The National Museum of the American Indian is a branch of the Smithsonian. It is located in what used to be the Customs House in Battery Park. The building is high-ceilinged and majestic, as you might expect, but it houses American Indian art and objects from a variety of tribes, geographic areas, and cultures.

More startling, perhaps, is the realization, according to Cole's book, that the plaza, Bowling Green, was "used in the seventeenth century for the executions of paupers and slaves" (164), something you will not find in the Wikipedia entry.

A few highlights of the exhibition at the museum for me were from the contemporary collection, and they happened to be book and paper related. The weaving together of tradition and contemporary life, transforming that tradition, but keeping the essential emotional core, was what gave the work its weight. The technical skill and craft coupled with creativity gave the work its beauty.

Made of paper, graphite, and thread, this 2002 piece by Maria Hupfield (Anishinaabe, Wasauksing First Nation) is based on a traditional Anishinaabe woman's jingle dress. Each jingle features the name of an Indigenous writer. As the wall text notes it merges the oral, written and visual traditions. Usually, these cones are made of tin or other metal in order to jingle during a dance. Here, they are mute. But powerfully so.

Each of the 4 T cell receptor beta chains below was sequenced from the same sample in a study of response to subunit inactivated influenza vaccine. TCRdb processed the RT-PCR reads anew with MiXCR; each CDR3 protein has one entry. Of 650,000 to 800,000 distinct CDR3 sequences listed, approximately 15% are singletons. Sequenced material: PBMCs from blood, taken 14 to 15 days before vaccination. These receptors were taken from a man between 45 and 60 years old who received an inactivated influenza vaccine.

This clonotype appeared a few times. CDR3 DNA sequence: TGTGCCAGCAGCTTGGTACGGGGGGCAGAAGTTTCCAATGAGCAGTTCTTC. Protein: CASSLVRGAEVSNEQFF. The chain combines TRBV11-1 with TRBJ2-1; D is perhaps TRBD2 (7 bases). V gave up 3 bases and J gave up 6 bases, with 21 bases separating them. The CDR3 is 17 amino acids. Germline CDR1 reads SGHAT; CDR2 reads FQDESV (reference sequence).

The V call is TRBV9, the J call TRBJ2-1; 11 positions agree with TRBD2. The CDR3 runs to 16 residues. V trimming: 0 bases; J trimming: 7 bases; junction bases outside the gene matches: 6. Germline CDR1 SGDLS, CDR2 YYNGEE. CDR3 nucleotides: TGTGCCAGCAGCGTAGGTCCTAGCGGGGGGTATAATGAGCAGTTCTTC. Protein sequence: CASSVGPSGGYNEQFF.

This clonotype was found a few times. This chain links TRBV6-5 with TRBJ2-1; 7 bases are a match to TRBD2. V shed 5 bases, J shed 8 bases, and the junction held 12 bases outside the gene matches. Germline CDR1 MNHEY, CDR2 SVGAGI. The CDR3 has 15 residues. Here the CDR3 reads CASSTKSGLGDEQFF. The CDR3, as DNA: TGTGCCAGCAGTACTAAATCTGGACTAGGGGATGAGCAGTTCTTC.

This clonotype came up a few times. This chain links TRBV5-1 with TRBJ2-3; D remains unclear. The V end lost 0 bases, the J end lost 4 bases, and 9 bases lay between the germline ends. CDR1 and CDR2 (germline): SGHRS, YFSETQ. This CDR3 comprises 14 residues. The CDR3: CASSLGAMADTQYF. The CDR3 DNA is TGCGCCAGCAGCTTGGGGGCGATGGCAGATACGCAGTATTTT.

Looking backwards, this Inka khipu (1425-1532) functioned as a ledger book. Its intricate knots, colors, and lengths stood as recording devices for inventories or accounts. One could think of it as a collection of series of numbers or as an early computer, the meaning lost to us, but we can still take pleasure in the tactile nature of the materials.

This takes us to ledger book drawings, roughly originating from 1860-1900 when the Plains Indians were forced off of their land into reservations. They used the paper traded, collected, or captured from the soldiers to draw and tell their stories, and they added new art materials to their practice. Some people might say that it made sense to use that paper then because it really was the paper of the time, but it has become part of the tradition to use the antique papers for contemporary work. The connection to one's ancestors is more prominent that way, additional meaning retained. The reminder to the past and to the history is embedded in the work.